Pak. nukes in safe hands: Jamali

ISLAMABAD Dec. 4. The Pakistan Prime Minister, Mir Zafarullah Khan Jamali, has asserted that Islamabad's nuclear weapons are in ``safe hands'' and that there is no merit in the concerns expressed in certain quarters over the safety of the nuclear assets.

Mr. Jamali reassured the international community about the security of the nuclear assets during an interaction with a group of Pakistani journalists here today. He was responding to the Russian President, Vladamir Putin's statement in his interview to The Hindu and the NDTV at his Kremlin residence last week.

Islamabad is agitated over Mr. Putin's remarks, made first at a news conference on November 22 in St. Petersburg, and subsequently to the Indian media. Three days after his comments at St. Petersburg, Pakistan summoned the Russian Ambassador in Islamabad and registered its protest. The Pakistan Ambassador in Russia followed it up with the Russian Foreign Office in Moscow.

Two days before Mr. Putin's visit to India, the Pakistan Foreign Office came out with an angry reaction to the concern expressed by him over the possibility of Pakistan's nuclear weapons falling into the hands of ``bandits and terrorists.'' Not only did Islamabad strongly deny that its nuclear weapons would fall in "wrong hands" but went a step further and raised serious questions about the safety of nuclear weapons in Russia and some of the Central Asian Republics that were part of the erstwhile Soviet Union.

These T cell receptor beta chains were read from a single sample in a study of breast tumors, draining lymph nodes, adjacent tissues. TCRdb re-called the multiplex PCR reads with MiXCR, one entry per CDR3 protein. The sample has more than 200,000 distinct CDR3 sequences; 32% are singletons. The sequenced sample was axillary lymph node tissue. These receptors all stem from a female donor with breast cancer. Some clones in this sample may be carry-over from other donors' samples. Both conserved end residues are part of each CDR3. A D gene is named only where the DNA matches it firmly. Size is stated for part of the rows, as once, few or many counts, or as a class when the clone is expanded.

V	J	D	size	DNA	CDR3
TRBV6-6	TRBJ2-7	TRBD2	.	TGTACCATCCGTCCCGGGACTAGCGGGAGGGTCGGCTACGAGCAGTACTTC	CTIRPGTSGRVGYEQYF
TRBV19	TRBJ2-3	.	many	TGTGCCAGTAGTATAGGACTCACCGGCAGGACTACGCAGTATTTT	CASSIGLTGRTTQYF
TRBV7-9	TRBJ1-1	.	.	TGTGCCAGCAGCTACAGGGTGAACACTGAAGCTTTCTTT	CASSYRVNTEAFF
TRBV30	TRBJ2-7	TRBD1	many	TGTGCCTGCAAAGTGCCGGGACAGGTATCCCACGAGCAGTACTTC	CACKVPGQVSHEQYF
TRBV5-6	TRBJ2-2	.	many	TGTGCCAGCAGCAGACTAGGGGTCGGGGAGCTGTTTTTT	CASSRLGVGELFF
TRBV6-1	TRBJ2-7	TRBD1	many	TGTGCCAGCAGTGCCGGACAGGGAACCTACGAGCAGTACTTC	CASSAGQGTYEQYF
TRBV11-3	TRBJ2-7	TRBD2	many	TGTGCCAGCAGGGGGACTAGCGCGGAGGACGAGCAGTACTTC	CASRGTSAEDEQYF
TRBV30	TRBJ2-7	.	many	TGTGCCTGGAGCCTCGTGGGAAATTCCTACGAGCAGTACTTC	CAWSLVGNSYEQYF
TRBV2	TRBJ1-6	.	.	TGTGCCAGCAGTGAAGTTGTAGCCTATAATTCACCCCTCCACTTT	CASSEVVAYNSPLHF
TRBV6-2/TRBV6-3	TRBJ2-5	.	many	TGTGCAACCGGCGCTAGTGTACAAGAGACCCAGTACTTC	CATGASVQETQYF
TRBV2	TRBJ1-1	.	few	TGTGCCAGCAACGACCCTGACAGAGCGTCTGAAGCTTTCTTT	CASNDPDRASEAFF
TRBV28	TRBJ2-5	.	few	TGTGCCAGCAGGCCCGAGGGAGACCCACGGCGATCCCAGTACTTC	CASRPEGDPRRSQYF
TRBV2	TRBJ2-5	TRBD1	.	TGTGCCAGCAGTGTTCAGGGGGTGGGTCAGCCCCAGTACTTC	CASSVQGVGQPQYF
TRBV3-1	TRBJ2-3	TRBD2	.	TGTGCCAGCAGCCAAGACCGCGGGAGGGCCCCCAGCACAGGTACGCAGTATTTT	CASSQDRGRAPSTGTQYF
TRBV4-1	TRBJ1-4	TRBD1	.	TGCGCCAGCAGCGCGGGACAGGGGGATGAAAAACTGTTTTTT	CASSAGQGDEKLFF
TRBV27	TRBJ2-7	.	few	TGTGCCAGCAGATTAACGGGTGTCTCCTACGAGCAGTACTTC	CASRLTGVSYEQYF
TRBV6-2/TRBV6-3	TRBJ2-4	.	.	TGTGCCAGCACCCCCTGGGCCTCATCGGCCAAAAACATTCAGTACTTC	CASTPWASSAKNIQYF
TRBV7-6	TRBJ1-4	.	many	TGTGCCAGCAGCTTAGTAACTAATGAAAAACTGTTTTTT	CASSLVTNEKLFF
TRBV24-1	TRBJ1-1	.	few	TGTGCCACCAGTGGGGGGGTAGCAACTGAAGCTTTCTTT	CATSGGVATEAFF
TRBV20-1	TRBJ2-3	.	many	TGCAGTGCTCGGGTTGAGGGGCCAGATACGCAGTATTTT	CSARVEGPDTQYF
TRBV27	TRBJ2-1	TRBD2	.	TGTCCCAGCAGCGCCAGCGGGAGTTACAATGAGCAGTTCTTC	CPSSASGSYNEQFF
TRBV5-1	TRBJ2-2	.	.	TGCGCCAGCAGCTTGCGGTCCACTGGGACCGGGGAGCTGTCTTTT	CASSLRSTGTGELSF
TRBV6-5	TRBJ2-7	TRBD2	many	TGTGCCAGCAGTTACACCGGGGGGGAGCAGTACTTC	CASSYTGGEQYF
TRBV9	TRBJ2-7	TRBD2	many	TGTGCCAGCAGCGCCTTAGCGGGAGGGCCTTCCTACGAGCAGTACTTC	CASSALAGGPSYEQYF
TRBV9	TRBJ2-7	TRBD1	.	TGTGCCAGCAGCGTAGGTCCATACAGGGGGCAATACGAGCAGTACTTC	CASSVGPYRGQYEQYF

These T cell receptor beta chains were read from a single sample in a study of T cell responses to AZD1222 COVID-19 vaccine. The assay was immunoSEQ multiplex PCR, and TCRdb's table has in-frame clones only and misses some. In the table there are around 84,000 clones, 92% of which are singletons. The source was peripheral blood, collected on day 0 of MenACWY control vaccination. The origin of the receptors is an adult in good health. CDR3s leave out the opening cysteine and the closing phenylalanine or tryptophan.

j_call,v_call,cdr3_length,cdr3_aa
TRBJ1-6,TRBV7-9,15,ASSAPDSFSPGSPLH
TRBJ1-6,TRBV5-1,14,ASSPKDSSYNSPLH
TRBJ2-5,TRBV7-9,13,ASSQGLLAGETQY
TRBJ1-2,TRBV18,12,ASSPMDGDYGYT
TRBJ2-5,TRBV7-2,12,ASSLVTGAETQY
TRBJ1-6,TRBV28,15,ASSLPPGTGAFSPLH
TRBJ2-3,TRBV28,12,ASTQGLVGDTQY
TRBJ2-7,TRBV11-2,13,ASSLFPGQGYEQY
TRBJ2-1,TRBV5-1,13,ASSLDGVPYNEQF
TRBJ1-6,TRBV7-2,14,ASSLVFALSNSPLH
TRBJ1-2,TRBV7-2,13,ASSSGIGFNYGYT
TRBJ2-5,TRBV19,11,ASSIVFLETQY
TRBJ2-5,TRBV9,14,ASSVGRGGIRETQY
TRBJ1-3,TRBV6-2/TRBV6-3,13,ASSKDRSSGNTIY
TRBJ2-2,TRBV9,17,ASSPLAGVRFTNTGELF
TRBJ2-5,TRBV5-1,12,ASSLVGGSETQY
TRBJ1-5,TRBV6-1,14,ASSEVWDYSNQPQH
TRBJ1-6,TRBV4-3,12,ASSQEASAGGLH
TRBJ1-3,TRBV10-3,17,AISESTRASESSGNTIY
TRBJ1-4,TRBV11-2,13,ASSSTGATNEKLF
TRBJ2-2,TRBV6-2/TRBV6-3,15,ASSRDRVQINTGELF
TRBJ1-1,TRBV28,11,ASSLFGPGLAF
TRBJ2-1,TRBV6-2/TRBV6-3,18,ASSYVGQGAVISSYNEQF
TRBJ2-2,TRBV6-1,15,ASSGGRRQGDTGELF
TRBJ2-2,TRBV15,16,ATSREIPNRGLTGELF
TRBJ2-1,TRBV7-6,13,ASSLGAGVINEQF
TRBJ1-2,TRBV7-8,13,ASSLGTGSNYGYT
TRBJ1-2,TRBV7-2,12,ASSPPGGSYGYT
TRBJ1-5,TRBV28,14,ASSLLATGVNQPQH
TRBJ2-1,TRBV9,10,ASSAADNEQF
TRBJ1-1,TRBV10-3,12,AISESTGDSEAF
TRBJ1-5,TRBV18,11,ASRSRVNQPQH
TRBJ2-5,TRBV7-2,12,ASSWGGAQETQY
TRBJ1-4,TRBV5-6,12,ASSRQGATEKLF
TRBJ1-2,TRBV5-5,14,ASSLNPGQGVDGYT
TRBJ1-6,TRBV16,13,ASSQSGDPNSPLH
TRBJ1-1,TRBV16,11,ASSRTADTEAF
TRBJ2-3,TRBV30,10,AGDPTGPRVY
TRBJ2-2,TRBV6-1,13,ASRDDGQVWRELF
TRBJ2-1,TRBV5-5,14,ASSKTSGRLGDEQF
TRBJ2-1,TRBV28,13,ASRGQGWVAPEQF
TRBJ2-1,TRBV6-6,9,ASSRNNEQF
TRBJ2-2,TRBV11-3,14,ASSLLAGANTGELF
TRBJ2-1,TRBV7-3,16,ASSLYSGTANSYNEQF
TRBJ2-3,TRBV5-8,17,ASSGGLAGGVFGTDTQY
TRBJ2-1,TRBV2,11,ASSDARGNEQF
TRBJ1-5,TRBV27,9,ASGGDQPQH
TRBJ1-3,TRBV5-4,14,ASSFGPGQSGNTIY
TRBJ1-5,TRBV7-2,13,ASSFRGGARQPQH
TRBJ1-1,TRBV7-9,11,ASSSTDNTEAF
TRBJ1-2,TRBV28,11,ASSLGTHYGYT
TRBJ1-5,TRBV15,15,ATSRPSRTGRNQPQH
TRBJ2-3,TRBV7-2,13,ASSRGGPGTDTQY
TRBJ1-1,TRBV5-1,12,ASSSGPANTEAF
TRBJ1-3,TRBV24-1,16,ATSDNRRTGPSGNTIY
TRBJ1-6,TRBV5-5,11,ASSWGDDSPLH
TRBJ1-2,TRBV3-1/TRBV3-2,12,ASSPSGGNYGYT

The Foreign Office said that Russia was engaged in $ multi-billion programme with the U.S. to safeguard its assets and materials and also to subsidise scientists so that they would not be ``tempted'' to work abroad. It alleged that there were reports of over 200 cases of attempted smuggling of nuclear material out of Russia while serious doubts had been expressed about the whereabouts of its suitcase bombs.

In his comments, however, Mr. Jamali was matter-of-fact and did not repeat the charges made by the Foreign Office. "Pakistan's nuclear assets are in safe hands. Pakistan is a positive thinking country and there is no need for worry about the country's nuclear programme.''

It appears that Pakistan has decided not to harp too much on the subject as the first meeting of Pakistan-Russia Joint Working Group on countering terrorism concluded its deliberations on Tuesday. It was clearly overshadowed by Mr. Putin's comments.

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